Departamento de
Traducción e Interpretación

BITRA. BIBLIOGRAFÍA DE INTERPRETACIÓN Y TRADUCCIÓN

 
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Tema:   Automática.
Autor:   Denkowski, Michael
Año:   2015
Título:   Machine Translation for Human Translators
Lugar:   Pittsburgh (Pennsylvania) http://www.cs.cmu.edu/~mdenkows/pdf/denkowski-mtht-2015.pdf
Editorial/Revista:   Carnegie Mellon University
Páginas:   97
Idioma:   Inglés.
Tipo:   Tesis.
Disponibilidad:   Acceso abierto.
Resumen:   While machine translation is sometimes sufficient for conveying information across language barriers, many scenarios still require precise human-quality translation that MT is currently unable to deliver. Governments and international organizations such as the United Nations require accurate translations of content dealing with complex geopolitical issues. Community-driven projects such as Wikipedia rely on volunteer translators to bring accurate information to diverse language communities. As the amount of data requiring translation has continued to increase, the idea of using machine translation to improve the speed of human translation has gained significant traction. In the frequently employed practice of post-editing, a MT system outputs an initial translation and a human translator edits it for correctness, ideally saving time over translating from scratch. While general improvements in MT quality have led to productivity gains with this technique, the idea of designing translation systems specifically for post-editing has only recently caught on in research and commercial communities. In this work, we present extensions to key components of statistical machine translation systems aimed directly at reducing the amount of work required from human translators. We cast MT for post-editing as an online learning task where new training instances are created as humans edit system output and introduce an adaptive MT system that immediately learns from this human feedback. New translation rules are learned from the data and both feature scores and weights are updated after each sentence is post-edited. An extended feature set allows making fine-grained distinctions between background and post -editing data on a per-translation basis. We describe a simulated post-editing paradigm wherein existing reference translations are used as a stand-in for human editing during system tuning, allowing our adaptive systems to be built and deployed without any seed post-editing data. [Source: Author]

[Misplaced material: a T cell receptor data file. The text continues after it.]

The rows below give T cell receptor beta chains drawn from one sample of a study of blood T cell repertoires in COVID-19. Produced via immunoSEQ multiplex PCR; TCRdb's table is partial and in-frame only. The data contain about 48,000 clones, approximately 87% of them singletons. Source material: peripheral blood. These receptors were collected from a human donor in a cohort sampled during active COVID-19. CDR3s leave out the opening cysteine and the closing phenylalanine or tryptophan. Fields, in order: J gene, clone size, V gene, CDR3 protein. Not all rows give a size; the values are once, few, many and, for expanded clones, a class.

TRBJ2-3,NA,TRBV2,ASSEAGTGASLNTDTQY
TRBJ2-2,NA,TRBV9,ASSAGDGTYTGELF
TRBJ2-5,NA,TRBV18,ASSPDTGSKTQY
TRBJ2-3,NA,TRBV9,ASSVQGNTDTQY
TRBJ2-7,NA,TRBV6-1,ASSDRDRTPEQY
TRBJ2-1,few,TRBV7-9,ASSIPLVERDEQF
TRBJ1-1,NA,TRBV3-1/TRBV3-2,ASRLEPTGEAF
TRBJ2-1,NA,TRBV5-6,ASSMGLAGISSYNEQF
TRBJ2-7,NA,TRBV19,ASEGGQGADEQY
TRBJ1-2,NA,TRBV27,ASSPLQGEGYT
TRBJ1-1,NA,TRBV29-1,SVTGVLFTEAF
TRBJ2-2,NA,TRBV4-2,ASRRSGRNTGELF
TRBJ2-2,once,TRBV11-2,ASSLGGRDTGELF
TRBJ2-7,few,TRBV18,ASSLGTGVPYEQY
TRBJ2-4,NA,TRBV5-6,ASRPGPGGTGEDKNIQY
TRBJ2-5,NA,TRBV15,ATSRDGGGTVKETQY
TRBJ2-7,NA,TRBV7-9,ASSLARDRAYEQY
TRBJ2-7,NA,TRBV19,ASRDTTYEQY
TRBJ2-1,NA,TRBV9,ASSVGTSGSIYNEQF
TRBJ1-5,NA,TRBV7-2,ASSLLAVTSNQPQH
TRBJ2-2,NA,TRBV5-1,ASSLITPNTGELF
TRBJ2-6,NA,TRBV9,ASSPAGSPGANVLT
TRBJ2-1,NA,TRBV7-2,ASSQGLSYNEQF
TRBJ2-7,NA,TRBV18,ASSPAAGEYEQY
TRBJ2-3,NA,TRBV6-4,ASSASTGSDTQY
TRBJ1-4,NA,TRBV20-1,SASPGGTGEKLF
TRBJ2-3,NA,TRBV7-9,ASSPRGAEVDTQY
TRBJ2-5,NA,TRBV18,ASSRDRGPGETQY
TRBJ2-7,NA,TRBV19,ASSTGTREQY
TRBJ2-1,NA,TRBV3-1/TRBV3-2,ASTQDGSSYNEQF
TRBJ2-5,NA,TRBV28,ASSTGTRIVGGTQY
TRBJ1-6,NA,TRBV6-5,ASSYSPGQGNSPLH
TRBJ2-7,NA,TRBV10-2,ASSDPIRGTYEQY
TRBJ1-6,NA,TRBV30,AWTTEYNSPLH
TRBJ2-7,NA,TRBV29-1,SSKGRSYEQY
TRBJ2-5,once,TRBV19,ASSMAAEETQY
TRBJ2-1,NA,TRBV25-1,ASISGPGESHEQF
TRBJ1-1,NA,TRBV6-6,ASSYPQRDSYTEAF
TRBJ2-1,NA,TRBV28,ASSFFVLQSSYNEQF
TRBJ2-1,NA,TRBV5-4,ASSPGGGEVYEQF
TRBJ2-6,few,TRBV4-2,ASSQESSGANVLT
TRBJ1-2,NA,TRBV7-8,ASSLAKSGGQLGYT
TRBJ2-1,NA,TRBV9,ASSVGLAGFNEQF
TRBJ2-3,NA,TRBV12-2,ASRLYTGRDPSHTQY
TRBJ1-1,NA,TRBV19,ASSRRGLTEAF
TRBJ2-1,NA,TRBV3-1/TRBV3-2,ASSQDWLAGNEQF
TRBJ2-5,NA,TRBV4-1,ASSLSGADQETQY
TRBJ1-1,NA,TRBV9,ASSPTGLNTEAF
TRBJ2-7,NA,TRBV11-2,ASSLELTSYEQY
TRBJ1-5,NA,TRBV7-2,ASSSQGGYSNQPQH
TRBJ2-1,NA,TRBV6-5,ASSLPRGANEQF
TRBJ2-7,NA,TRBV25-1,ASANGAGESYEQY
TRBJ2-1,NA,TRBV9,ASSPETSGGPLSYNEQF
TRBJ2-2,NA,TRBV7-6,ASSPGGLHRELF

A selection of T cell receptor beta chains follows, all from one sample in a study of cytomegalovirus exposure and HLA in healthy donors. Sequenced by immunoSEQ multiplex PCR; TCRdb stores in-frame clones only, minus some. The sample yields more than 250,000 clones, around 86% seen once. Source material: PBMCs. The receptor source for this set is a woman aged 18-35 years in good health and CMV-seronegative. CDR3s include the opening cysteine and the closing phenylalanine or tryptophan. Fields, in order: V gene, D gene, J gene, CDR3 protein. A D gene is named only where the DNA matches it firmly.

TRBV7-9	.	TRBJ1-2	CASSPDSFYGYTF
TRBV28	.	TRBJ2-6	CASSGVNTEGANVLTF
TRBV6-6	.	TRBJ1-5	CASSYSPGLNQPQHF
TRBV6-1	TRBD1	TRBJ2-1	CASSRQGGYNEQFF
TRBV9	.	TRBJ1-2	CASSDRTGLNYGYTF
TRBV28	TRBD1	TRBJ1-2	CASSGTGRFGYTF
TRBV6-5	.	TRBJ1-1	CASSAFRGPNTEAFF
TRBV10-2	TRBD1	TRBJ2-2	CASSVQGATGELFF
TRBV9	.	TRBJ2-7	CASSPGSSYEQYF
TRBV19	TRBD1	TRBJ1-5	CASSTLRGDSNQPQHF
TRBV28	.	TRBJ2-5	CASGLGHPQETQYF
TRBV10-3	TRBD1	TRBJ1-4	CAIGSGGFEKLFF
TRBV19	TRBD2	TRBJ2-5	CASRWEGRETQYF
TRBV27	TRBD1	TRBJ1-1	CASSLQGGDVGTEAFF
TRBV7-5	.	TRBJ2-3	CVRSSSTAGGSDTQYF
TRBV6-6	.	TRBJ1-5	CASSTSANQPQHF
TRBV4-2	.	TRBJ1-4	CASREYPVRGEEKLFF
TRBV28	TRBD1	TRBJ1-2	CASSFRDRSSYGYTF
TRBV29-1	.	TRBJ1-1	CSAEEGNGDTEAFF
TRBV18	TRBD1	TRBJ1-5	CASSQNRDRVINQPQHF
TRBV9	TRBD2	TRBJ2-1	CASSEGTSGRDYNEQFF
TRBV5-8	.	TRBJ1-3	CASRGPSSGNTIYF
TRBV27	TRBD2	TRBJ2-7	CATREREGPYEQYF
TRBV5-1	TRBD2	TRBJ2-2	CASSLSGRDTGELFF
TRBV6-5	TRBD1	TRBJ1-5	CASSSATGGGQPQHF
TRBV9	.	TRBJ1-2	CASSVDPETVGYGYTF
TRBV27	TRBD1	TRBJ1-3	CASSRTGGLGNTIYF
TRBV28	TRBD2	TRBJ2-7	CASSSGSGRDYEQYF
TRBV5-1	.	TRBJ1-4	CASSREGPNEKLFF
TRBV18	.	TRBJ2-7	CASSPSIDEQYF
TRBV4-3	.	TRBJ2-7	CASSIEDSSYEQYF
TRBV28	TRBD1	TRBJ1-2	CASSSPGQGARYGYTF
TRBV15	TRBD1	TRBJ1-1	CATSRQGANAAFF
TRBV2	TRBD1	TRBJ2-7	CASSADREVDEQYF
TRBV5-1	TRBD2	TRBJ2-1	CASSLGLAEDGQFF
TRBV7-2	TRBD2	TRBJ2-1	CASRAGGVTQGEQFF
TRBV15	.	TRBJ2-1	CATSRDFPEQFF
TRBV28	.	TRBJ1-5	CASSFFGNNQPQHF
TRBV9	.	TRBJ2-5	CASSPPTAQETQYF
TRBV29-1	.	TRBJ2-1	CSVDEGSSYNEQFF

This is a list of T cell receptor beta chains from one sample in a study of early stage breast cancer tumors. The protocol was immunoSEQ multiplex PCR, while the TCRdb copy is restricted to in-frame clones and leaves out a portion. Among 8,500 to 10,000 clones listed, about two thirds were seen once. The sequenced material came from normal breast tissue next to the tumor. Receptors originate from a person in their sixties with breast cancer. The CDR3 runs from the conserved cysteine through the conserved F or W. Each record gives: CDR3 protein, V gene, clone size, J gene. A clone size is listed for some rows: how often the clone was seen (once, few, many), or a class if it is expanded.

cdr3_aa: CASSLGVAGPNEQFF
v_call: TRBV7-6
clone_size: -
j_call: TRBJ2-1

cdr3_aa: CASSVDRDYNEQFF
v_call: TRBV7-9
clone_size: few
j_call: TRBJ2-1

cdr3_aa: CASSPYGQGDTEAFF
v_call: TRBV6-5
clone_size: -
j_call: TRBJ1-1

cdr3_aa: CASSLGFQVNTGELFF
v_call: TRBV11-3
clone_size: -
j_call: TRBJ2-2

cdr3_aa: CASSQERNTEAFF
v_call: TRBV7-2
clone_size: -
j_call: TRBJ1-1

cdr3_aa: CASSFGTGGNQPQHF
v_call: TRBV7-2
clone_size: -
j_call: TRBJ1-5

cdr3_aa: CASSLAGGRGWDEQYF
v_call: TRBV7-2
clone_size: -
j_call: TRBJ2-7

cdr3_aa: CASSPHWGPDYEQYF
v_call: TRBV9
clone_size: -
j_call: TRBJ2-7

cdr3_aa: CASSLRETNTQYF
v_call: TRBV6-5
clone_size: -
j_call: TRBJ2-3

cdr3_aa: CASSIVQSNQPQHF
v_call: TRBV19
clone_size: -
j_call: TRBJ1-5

2001-2019 Universidad de Alicante DOI: 10.14198/bitra
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